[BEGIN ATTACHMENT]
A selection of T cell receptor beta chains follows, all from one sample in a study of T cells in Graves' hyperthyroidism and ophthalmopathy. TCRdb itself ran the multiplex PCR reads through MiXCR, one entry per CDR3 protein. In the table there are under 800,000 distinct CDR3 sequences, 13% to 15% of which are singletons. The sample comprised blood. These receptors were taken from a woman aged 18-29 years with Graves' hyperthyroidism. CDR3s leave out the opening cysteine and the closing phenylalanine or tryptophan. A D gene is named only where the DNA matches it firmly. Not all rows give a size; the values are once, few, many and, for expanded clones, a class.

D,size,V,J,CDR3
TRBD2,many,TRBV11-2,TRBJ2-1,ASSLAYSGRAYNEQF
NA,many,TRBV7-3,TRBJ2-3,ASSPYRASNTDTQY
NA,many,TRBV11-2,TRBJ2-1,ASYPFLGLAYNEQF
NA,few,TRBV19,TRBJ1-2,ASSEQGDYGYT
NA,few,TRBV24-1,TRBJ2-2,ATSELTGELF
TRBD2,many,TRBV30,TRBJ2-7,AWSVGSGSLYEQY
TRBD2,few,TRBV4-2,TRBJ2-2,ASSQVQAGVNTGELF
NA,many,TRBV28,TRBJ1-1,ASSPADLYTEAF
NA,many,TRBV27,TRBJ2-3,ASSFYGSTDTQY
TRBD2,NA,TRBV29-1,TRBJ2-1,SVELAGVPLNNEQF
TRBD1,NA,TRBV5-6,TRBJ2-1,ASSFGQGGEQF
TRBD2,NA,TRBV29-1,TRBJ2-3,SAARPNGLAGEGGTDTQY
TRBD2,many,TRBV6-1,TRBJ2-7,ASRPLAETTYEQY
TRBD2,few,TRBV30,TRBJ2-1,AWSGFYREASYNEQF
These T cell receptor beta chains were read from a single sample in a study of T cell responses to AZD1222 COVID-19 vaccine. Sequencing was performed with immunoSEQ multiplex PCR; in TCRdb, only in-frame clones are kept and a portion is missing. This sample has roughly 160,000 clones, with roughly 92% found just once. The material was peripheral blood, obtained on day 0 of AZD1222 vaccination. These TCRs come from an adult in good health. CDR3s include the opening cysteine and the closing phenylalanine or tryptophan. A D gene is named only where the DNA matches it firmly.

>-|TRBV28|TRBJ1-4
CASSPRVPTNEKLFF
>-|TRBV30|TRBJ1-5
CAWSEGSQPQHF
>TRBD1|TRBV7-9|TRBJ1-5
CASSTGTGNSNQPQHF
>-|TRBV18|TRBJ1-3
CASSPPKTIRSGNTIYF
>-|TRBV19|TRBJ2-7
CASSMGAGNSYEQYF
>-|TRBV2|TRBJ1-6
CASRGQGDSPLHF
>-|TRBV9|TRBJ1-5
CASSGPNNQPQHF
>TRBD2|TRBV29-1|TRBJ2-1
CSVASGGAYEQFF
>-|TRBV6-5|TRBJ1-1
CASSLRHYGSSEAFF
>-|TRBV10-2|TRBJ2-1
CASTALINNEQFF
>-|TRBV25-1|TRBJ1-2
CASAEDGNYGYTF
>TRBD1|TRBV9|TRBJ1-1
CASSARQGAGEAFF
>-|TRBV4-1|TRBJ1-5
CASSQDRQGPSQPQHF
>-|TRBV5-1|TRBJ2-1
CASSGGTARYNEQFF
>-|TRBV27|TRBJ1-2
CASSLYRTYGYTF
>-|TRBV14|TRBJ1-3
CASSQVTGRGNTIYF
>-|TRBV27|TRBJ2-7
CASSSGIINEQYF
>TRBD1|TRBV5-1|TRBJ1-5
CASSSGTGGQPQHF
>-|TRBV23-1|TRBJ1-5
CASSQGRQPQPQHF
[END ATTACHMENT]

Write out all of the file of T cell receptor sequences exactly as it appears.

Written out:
A selection of T cell receptor beta chains follows, all from one sample in a study of T cells in Graves' hyperthyroidism and ophthalmopathy. TCRdb itself ran the multiplex PCR reads through MiXCR, one entry per CDR3 protein. In the table there are under 800,000 distinct CDR3 sequences, 13% to 15% of which are singletons. The sample comprised blood. These receptors were taken from a woman aged 18-29 years with Graves' hyperthyroidism. CDR3s leave out the opening cysteine and the closing phenylalanine or tryptophan. A D gene is named only where the DNA matches it firmly. Not all rows give a size; the values are once, few, many and, for expanded clones, a class.

D,size,V,J,CDR3
TRBD2,many,TRBV11-2,TRBJ2-1,ASSLAYSGRAYNEQF
NA,many,TRBV7-3,TRBJ2-3,ASSPYRASNTDTQY
NA,many,TRBV11-2,TRBJ2-1,ASYPFLGLAYNEQF
NA,few,TRBV19,TRBJ1-2,ASSEQGDYGYT
NA,few,TRBV24-1,TRBJ2-2,ATSELTGELF
TRBD2,many,TRBV30,TRBJ2-7,AWSVGSGSLYEQY
TRBD2,few,TRBV4-2,TRBJ2-2,ASSQVQAGVNTGELF
NA,many,TRBV28,TRBJ1-1,ASSPADLYTEAF
NA,many,TRBV27,TRBJ2-3,ASSFYGSTDTQY
TRBD2,NA,TRBV29-1,TRBJ2-1,SVELAGVPLNNEQF
TRBD1,NA,TRBV5-6,TRBJ2-1,ASSFGQGGEQF
TRBD2,NA,TRBV29-1,TRBJ2-3,SAARPNGLAGEGGTDTQY
TRBD2,many,TRBV6-1,TRBJ2-7,ASRPLAETTYEQY
TRBD2,few,TRBV30,TRBJ2-1,AWSGFYREASYNEQF
These T cell receptor beta chains were read from a single sample in a study of T cell responses to AZD1222 COVID-19 vaccine. Sequencing was performed with immunoSEQ multiplex PCR; in TCRdb, only in-frame clones are kept and a portion is missing. This sample has roughly 160,000 clones, with roughly 92% found just once. The material was peripheral blood, obtained on day 0 of AZD1222 vaccination. These TCRs come from an adult in good health. CDR3s include the opening cysteine and the closing phenylalanine or tryptophan. A D gene is named only where the DNA matches it firmly.

>-|TRBV28|TRBJ1-4
CASSPRVPTNEKLFF
>-|TRBV30|TRBJ1-5
CAWSEGSQPQHF
>TRBD1|TRBV7-9|TRBJ1-5
CASSTGTGNSNQPQHF
>-|TRBV18|TRBJ1-3
CASSPPKTIRSGNTIYF
>-|TRBV19|TRBJ2-7
CASSMGAGNSYEQYF
>-|TRBV2|TRBJ1-6
CASRGQGDSPLHF
>-|TRBV9|TRBJ1-5
CASSGPNNQPQHF
>TRBD2|TRBV29-1|TRBJ2-1
CSVASGGAYEQFF
>-|TRBV6-5|TRBJ1-1
CASSLRHYGSSEAFF
>-|TRBV10-2|TRBJ2-1
CASTALINNEQFF
>-|TRBV25-1|TRBJ1-2
CASAEDGNYGYTF
>TRBD1|TRBV9|TRBJ1-1
CASSARQGAGEAFF
>-|TRBV4-1|TRBJ1-5
CASSQDRQGPSQPQHF
>-|TRBV5-1|TRBJ2-1
CASSGGTARYNEQFF
>-|TRBV27|TRBJ1-2
CASSLYRTYGYTF
>-|TRBV14|TRBJ1-3
CASSQVTGRGNTIYF
>-|TRBV27|TRBJ2-7
CASSSGIINEQYF
>TRBD1|TRBV5-1|TRBJ1-5
CASSSGTGGQPQHF
>-|TRBV23-1|TRBJ1-5
CASSQGRQPQPQHF